Couegnat et al.74 utilized structural shape optimization procedures based on FEA to derive optimized designs for the second upper premolar. This relatively new technique allows adaptations to be made to cavity designs involving the build-up of material at overloaded zones and the reduction or no build-up of material at underloaded zones to be analysed mathematically and displayed as a scalar function (similar to a photoelastic image). Their results indicated that the “notches” which are created at internal line angles are a principle source of stress concentration in non-bonded internal restorations, whereas the principle source of stress for onlays and other external restorations existed in the restorative material itself. Rounding of all line angles and the orientation of prepared cusps tips perpendicular to the occlusal load is recommended for the reduction of stresses.
Arola et al. utilized FEA to analyse the stress distribution and potential for cyclic fatigue crack growth within Class II amalgam cavities.75 From their results it was concluded that subsurface cracks developing in the dentine along the buccal and lingual margins during cavity preparation can significantly reduce fatigue life and may be the principle source for premature restoration failure. The authors opine that it is the instruments and techniques used in tooth preparation that must be examined closely as cracks as small as 25 μm can lead to fracture in 25 years.
Table 4 demonstrates the findings from a number of studies with regards to the stresses caused by sharp internal line angles to both tooth and restoration.
Table 4. Stress analysis in dental materials and cavity preparations
|Arola et al. (1999)75||Subsurface cracks introduced during cavity preparation with conventional burs may serve as a principle source for premature restoration failure.|
|Arnetzl and Arnetzl (2006)13||Geometry of cavities for ceramics must be refined and relaxed, with the simplest of forms to increase their fracture resistance.|
|Banks (1990)15||The transfer of distribution of stresses in an efficient manner is of equal importance to the strength and toughness of the restorative system. Preparations for ceramics must have smooth surfaces and rounded, smooth flowing internal and point angles.|
|Bell et al. (1982)76||Cuspal failure is often related to fatigue failure of the cusp, initiated from small cracks propagating under repeated loading. Evidenced from clinical observations and mathematical modelling.|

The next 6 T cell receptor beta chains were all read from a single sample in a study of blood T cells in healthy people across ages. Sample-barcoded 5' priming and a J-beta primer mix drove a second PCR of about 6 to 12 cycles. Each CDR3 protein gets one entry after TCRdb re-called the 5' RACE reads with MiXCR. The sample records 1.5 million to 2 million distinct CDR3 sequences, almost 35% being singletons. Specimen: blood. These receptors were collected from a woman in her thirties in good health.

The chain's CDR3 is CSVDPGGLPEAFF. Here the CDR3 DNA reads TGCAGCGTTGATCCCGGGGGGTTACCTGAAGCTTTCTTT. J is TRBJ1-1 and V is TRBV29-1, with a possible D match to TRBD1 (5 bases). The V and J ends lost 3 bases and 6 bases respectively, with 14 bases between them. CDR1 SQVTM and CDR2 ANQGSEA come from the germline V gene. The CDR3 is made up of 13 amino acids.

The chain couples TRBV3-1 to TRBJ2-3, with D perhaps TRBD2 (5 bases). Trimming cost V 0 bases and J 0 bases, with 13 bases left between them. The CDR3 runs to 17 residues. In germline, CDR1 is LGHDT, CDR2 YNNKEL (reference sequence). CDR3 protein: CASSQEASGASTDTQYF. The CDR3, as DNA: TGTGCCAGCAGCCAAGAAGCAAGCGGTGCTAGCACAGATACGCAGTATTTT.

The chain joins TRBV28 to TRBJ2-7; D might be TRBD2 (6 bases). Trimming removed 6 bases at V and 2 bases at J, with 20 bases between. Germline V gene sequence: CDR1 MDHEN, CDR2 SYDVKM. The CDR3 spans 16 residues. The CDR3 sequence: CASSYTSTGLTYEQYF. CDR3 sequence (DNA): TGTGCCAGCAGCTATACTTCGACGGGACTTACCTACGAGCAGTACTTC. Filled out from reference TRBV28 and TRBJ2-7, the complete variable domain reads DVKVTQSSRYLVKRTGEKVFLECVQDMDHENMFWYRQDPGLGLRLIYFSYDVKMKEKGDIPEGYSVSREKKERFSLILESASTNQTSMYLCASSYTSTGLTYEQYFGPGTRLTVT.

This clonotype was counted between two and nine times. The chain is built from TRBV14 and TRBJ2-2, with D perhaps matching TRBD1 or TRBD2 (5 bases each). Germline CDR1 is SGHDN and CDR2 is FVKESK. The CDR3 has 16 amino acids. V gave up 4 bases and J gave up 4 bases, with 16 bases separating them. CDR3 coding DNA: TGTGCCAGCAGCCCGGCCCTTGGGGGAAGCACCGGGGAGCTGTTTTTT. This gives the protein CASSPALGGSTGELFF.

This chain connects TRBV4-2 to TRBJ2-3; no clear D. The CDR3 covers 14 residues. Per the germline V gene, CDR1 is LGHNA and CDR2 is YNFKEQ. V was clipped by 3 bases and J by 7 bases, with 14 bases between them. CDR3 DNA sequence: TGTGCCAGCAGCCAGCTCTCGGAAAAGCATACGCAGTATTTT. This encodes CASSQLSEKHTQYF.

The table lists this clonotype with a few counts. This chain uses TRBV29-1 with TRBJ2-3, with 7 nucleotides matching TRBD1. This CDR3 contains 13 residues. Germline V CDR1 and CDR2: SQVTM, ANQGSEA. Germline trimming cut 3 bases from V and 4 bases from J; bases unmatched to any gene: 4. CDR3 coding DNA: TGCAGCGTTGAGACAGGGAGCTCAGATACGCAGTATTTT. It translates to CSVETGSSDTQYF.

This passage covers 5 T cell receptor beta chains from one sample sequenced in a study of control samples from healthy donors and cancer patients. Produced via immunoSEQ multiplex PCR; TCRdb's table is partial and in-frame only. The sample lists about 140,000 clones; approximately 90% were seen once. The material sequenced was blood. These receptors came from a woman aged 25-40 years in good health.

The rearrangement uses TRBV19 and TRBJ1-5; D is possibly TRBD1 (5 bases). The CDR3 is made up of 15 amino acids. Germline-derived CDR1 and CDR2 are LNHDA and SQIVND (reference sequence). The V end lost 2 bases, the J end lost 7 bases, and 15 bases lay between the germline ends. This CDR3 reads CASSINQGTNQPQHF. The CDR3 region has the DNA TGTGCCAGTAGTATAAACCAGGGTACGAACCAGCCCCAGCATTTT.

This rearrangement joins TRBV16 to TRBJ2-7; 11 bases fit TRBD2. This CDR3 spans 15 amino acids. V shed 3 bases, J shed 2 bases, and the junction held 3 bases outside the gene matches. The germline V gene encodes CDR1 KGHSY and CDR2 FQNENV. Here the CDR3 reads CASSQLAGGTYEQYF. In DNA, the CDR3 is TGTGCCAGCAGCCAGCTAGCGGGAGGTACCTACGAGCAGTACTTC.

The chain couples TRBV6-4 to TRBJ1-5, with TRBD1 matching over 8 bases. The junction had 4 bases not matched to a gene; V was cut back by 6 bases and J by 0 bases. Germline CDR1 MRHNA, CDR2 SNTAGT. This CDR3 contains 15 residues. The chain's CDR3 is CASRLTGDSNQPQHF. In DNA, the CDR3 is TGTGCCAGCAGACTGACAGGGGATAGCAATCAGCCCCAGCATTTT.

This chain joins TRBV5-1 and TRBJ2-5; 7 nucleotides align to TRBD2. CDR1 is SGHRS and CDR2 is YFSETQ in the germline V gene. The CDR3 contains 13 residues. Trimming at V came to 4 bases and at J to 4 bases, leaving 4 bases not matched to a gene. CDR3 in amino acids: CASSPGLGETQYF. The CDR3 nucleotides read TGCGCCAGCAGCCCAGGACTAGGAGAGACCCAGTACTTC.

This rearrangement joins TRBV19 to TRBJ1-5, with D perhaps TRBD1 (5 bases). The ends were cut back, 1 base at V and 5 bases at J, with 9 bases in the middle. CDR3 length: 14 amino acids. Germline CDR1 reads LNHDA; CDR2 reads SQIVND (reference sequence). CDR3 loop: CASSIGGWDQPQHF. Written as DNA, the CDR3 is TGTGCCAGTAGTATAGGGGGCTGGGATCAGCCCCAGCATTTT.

|Braly and Maxwell (1981)77||Recognition that any inlay restoration, in particular MOD inlays weakens the remaining tooth. Preserving the natural tooth structure, rounding of sharp line angles and designing castings that don’t extend onto uninvolved parts of the tooth is essential. |
|Cameron (1964)78||First mention of “cracked tooth syndrome” and its correlation to restoration size and postulated mechanisms for crack propagation.|
|Couegnat et al. (2006)74||Restorations not bonded to the tooth structure are most likely to fracture at the internal line angles. Rounding of internal line angles results in reduced von Mises stress values.|
|Etemadi et al. (1999)11||Advocates rounding of all internal line angles.|
|Haskins et al. (1954)71||Pioneering work advocating the rounding of internal line angles.|
|Kahler et al. (2006)79||Fatigue is considered to be the principle mechanism of tooth fracture. The axiopulpal line angle in the dentine is the site of high stress concentration, with cracks as small as 25 μm leading to failure.|
|Malament and Grossman (1987)26||Preparations for ceramics must be smooth and not have sharp line angles. Gingival margins must be either a chamfer with a rounded gingivoaxial line angle or a rounded shoulder.|
|McDonald (2001)80||Emphasis on rounding of internal line angles and a chamfer or rounded shoulder finish-line for posterior ceramic restorations.|
|Milleding et al. (1995)4||Smooth supporting surfaces and softly rounded contours reduce the degree of tensile and bending forces.|
|Snyder (1976)81||Cavities should be prepared as conservatively as possible.|
|Soares et al. (2006)56||Sharp angles and knife edge prepared cusps tend to concentrate stress.|
|Vale (1959)44||Sharp internal line angles result in increased incidence of tooth fracture.|